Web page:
|Robbins Reef, NJ|
Description: Early Dutch settlements gave rise to what is now New York City, and the names of several features in the area are reminders of this heritage. Just off the northern tip of Staten Island, a small ridge of sand was named Robyn’s Rift, meaning seal’s reef, as the animals were frequently found lounging there. This Dutch name was later Anglicized to Robbin’s Reef, or now more commonly Robbins Reef. The reef is situated near the entrance to Kill van Kull (Kill is Dutch for water channel), a three-mile-long waterway linking Upper New York Bay to Newark Bay, home of the busiest port in the eastern United States.
On March 3, 1837, Congress appropriated $50,000 for a lighthouse on Robbins Reef, and later that year, Stephen Pleasonton, the Fifth Auditor of the Treasury, described his plans for the structure:
For Robbin’s reef, which is seen from the city of New York, I was desirous of having a light-house both durable and handsome; the foundation being in water which rose and fell with the tide some eight or ten feet, and exposed in the winter season to floating ice, it was found necessary to form it of granite, forty-eight feet diameter, with an elevation of eighteen feet; upon this the tower will be placed, of the octagon form, built of hewn granite, with accommodations in the different stories for the keeper and his family. A contract has been entered into for erecting the building upon this plan, and with this material, for the sum of thirty-four thousand nine hundred dollars; and for fitting up the same, six hundred and eighty dollars; the work to be completed by the middle of October, 1838.
While visiting the lighthouse in 1850 after Richard Cary had been serving as keeper for one year, the inspector noted that the stone tower needed to be whitewashed and made the following observation: “This establishment is quite different in its internal appearance to what it was when it was occupied by the former keeper and his wife; it takes the women to arrange things and keep them so.”
A fourth-order Fresnel lens was installed in the tower in 1855, replacing nine Argand lamps and the same number of twenty-one inch reflectors. In 1875, the Lighthouse Board conducted experiments in the use of mineral oil at the lighthouse and then installed mineral-oil lamps in the lantern room and built a shed for storing the oil the following year.
After the lighthouse had served mariners for just over four decades, its light was extinguished on March 10, 1883, and relief lightship LV 25 was anchored nearby to mark the reef while a construction crew living aboard dismantled the old tower and built a replacement.
A wooden cofferdam was pieced together on the reef, made watertight, and pumped dry. Workmen then entered the cofferdam and built up a foundation that was subsequently capped with a granite, circular crib. Atop this crib, a four-story, iron spark plug tower was erected. The bottom story, which was originally encircled by a partially enclosed porch, served as a kitchen and dining room, while a pair of bedrooms was located on the second floor. To give the tower a distinctive marking, the top half was painted white and the bottom portion brown. Just west of the tower, a small breakwater formed a protective cove to help the keepers reach their sanctuary in rough seas. (The octagonal structure near Robbins Reef Lighthouse is not the base of the 1839 tower but rather a sewer outfall that was constructed around 1915.)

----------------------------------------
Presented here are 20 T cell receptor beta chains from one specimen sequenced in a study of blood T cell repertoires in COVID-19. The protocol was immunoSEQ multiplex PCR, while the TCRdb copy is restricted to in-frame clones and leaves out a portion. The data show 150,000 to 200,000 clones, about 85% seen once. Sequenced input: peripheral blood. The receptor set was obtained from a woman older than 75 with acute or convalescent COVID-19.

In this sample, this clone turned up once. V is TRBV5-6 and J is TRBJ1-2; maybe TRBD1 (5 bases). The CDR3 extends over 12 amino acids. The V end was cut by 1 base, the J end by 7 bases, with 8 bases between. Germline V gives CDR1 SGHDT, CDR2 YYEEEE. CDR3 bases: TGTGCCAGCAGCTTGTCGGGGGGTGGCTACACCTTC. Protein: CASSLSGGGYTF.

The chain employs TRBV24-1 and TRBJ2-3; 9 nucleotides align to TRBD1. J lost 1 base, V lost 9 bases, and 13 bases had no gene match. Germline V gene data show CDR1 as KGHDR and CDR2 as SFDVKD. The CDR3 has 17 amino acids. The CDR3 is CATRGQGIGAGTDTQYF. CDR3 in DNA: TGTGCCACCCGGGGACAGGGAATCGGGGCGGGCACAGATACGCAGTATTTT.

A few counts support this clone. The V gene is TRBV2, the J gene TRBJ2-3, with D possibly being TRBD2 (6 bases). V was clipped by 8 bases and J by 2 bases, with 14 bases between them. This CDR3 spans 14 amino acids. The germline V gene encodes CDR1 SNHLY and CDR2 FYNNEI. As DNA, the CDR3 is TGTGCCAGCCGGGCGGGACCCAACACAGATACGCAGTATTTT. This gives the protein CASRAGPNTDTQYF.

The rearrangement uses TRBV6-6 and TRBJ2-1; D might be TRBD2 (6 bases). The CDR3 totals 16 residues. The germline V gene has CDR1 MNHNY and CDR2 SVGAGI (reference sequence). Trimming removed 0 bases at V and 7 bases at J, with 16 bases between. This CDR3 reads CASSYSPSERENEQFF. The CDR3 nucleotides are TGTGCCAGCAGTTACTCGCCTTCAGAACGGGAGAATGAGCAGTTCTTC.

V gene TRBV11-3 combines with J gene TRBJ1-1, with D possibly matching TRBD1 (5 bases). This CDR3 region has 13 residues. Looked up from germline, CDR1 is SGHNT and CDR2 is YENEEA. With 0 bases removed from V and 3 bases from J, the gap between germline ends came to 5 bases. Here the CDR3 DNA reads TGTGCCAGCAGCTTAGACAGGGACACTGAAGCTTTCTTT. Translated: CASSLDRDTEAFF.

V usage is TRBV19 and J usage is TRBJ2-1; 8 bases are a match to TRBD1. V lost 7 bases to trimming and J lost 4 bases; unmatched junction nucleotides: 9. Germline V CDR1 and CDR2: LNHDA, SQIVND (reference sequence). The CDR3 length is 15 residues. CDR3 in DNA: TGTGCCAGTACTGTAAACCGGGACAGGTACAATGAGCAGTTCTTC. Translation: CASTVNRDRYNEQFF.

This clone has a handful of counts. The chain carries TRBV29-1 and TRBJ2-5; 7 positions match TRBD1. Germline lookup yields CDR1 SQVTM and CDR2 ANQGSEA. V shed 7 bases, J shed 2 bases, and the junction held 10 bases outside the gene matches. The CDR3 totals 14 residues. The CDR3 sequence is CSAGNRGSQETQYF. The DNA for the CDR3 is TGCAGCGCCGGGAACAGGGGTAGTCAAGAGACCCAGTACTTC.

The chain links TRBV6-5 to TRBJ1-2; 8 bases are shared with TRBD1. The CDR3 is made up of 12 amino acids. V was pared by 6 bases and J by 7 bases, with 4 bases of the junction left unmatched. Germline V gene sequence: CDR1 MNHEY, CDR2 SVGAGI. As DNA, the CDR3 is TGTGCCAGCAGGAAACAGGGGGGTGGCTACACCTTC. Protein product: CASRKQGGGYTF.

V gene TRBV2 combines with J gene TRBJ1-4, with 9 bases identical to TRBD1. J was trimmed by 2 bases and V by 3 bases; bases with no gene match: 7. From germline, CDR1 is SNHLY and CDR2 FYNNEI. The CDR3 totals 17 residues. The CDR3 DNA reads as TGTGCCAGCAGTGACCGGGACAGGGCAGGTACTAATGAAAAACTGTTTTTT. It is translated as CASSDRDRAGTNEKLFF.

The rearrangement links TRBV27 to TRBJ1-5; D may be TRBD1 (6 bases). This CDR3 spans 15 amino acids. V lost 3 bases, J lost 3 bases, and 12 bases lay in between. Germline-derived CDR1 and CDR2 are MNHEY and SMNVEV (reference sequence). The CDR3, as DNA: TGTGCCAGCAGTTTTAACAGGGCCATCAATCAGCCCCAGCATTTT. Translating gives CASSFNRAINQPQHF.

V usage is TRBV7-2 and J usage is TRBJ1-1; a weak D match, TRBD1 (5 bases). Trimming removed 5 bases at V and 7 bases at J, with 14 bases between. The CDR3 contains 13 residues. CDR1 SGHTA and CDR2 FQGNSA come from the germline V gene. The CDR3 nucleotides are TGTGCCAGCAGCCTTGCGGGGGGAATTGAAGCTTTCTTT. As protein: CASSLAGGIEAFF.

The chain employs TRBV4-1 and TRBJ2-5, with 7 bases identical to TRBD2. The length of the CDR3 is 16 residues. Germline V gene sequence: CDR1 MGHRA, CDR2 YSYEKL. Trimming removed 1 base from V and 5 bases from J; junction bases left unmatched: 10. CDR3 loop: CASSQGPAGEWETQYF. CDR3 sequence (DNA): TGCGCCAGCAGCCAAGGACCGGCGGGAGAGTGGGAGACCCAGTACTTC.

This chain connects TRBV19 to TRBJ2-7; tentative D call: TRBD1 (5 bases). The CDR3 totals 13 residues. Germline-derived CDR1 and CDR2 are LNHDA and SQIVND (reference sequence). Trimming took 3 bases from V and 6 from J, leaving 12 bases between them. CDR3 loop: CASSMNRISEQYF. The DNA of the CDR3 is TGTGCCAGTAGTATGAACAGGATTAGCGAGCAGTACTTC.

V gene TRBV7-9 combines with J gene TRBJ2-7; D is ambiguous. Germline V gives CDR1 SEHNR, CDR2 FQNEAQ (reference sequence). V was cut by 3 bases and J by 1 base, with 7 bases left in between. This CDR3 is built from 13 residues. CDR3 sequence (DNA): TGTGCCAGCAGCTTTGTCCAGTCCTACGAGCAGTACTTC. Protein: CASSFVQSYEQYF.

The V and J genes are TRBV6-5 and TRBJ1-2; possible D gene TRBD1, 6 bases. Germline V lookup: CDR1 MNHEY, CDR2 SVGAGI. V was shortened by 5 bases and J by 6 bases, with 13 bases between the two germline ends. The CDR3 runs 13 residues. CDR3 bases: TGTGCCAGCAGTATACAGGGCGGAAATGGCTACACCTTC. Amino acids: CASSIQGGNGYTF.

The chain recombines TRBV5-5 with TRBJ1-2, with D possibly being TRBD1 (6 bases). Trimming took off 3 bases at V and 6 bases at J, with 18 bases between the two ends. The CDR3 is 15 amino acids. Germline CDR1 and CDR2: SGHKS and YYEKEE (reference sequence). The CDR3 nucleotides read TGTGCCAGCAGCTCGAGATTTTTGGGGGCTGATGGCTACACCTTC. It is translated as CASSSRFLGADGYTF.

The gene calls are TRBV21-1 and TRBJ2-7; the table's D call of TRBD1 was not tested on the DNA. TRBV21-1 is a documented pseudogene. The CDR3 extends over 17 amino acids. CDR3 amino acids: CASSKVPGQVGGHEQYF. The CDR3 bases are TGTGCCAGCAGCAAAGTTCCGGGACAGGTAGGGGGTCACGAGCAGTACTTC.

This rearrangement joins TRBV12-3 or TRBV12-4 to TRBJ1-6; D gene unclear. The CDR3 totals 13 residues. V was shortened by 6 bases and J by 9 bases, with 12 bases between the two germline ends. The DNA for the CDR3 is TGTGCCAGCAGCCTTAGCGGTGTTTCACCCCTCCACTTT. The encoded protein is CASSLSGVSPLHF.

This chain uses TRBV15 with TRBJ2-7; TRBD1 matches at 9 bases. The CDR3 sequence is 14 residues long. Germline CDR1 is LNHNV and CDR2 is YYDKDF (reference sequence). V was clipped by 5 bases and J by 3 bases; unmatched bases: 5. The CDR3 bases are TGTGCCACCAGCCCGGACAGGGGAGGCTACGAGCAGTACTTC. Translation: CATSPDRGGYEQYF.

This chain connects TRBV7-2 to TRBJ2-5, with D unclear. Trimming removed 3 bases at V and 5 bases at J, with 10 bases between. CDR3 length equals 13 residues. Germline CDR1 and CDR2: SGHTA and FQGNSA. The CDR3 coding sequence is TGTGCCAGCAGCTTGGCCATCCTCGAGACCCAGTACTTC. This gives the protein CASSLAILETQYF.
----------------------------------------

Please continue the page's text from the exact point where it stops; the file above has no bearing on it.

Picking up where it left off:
The light in the new tower was exhibited for the first time on July 10, 1883, and a decade later a blower siren replaced the station’s fog bell. For its first two years of operation, the siren was run by a Priestman engine powered by coal, but in 1896 a Hornsby-Akroyd oil engine was placed in operation.
The most famous occupant of New York Harbor is surely Lady Liberty, who first struck her now permanent pose in 1886, just three years after the second Robbins Reef Lighthouse was built, but in the lighthouse community, Kate Walker, keeper of Robbins Reef for nearly thirty years, runs a close second to the torch-bearing statue that stands just over two miles north of the lighthouse.
Kate knew very little English and gladly accepted Walker’s offer of free English lessons. The student-teacher relationship quickly converted into a romantic one, and the two soon married. Kate enjoyed her life at the lighthouse, where there was land for her to grow vegetables and flowers, however, this life was short-lived as John was offered the position as keeper of the recently reconstructed Robbins Reef Lighthouse.
“When I first came to Robbins Reef,” Kate recalled, “the sight of the water, which ever way I looked, made me lonesome. I refused to unpack my trunks at first, but gradually, a little at a time, I unpacked. After a while they were all unpacked and I stayed on.” John received an annual salary of $600, while Kate was paid $350 to serve as his assistant. The couple, along with their son and new daughter Mary, quickly adjusted to their home with a 360-degree harbor view.